Postal workers state case

The recent contract negotiations between Canada Post and its largest union have been widely reported in the media, yet I don’t believe Canadians are getting all of the facts.

The recent contract negotiations between Canada Post and its largest union have been widely reported in the media, yet I don’t believe Canadians are getting all of the facts.

Canada Post is demanding that the current sick leave benefits be replaced by a new short-term disability program. In order to understand the ramifications of this program, the public needs to be aware that more than 10% of postal workers were hurt on the job nationwide last year. In 2010, 5.75 per 100 postal workers suffered from a disabling injury as a result of working at Canada Post.

The number of days lost due to an injury per employee (WCB approved) was 3.94 days in 2009. The severity of postal worker injuries is also much worse than average, yet Canada Post wants to introduce a program that would give their consultants the final say over a doctor’s decision, and would leave some workers unprotected.

Canada Post has been profitable for the last 15 years. They say they can’t afford to negotiate a contract without rollbacks, yet they posted their highest profit ever (281 million) in 2009. They mislead Canadians by claiming lettermail volumes have declined , but the fact is overall mail volumes are about 10% higher now than 10 years ago. They also claim that the union’s demands would cost 1.4 billion dollars, yet refuse to explain how they justify this number.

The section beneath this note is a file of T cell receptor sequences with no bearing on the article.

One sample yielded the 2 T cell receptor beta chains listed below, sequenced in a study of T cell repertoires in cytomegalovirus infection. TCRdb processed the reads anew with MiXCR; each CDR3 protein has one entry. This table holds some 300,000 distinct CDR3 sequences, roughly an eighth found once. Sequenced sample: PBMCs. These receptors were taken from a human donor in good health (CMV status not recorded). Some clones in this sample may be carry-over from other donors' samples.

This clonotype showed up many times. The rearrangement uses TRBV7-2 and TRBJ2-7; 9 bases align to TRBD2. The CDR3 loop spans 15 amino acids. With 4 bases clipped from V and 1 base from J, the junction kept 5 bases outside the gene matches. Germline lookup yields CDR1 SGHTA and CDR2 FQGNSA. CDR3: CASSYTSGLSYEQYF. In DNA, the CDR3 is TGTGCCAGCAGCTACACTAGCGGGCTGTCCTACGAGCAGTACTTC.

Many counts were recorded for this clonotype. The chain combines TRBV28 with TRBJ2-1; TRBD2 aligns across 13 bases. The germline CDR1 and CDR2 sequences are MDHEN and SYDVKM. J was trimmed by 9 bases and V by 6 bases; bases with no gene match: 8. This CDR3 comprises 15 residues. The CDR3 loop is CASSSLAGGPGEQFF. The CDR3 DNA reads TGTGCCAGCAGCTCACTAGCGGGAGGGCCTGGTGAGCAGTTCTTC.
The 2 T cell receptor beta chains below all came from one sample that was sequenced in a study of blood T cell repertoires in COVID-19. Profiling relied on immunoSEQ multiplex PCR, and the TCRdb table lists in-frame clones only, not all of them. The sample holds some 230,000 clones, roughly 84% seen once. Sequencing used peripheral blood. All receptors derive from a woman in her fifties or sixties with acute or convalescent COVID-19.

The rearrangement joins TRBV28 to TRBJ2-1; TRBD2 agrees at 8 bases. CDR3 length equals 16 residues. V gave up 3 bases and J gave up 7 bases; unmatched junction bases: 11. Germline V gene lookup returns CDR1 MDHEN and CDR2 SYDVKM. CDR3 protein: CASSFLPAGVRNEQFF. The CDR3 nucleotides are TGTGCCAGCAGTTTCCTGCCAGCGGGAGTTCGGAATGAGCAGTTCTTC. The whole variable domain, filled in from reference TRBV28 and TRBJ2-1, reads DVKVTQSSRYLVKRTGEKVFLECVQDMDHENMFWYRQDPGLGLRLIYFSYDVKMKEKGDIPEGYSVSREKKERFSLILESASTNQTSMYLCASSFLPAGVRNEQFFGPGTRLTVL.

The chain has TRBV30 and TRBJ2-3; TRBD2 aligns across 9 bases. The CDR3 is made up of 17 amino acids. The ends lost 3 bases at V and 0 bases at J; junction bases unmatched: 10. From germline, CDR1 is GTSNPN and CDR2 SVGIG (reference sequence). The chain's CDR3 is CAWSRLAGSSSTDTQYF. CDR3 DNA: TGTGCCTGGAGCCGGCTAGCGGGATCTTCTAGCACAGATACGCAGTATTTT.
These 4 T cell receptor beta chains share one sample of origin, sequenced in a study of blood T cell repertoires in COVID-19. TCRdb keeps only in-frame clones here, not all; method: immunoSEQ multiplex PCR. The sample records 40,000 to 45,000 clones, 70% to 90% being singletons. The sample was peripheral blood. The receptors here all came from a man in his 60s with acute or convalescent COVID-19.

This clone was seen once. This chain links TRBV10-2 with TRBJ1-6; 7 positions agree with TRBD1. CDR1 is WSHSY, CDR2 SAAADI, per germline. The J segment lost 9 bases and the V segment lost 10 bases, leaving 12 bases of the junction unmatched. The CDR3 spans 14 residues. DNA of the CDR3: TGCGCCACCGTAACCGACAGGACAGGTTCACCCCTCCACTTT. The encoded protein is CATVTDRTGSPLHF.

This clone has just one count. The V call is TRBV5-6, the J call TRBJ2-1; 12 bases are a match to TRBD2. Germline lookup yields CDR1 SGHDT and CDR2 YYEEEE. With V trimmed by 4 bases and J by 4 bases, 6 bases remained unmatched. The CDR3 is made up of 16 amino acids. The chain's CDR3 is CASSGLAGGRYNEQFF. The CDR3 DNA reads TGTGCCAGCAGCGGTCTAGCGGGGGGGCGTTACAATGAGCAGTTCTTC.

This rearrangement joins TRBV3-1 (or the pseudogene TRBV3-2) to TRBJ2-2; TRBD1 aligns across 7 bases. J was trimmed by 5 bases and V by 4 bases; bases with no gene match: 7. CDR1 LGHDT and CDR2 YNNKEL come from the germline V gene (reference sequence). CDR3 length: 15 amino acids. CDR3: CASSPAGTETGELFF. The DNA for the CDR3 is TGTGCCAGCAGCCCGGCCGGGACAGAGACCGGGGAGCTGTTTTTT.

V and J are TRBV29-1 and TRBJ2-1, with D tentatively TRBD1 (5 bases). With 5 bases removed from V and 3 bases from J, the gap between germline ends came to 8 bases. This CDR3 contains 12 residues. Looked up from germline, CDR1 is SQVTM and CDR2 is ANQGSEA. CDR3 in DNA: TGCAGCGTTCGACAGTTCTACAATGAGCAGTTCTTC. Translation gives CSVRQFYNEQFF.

Canada Post provides universal, reliable service with one of the lowest standard postal rates in the industrialized world. Postal jobs provide workers with a decent wage, benefits and pension. Postal workers spend money in their communities, boosting the economy for all.

They can maintain their families’ health and education, providing the next generation of Canadians contributing to our society. Retired workers do not live in poverty, draining our country’s social programs. Our struggle is for good jobs and better lives for all Canadians.

There is nothing broken here; why does Canada Post want to ‘fix’ it?

Cliff Vico, president

CUPW local 848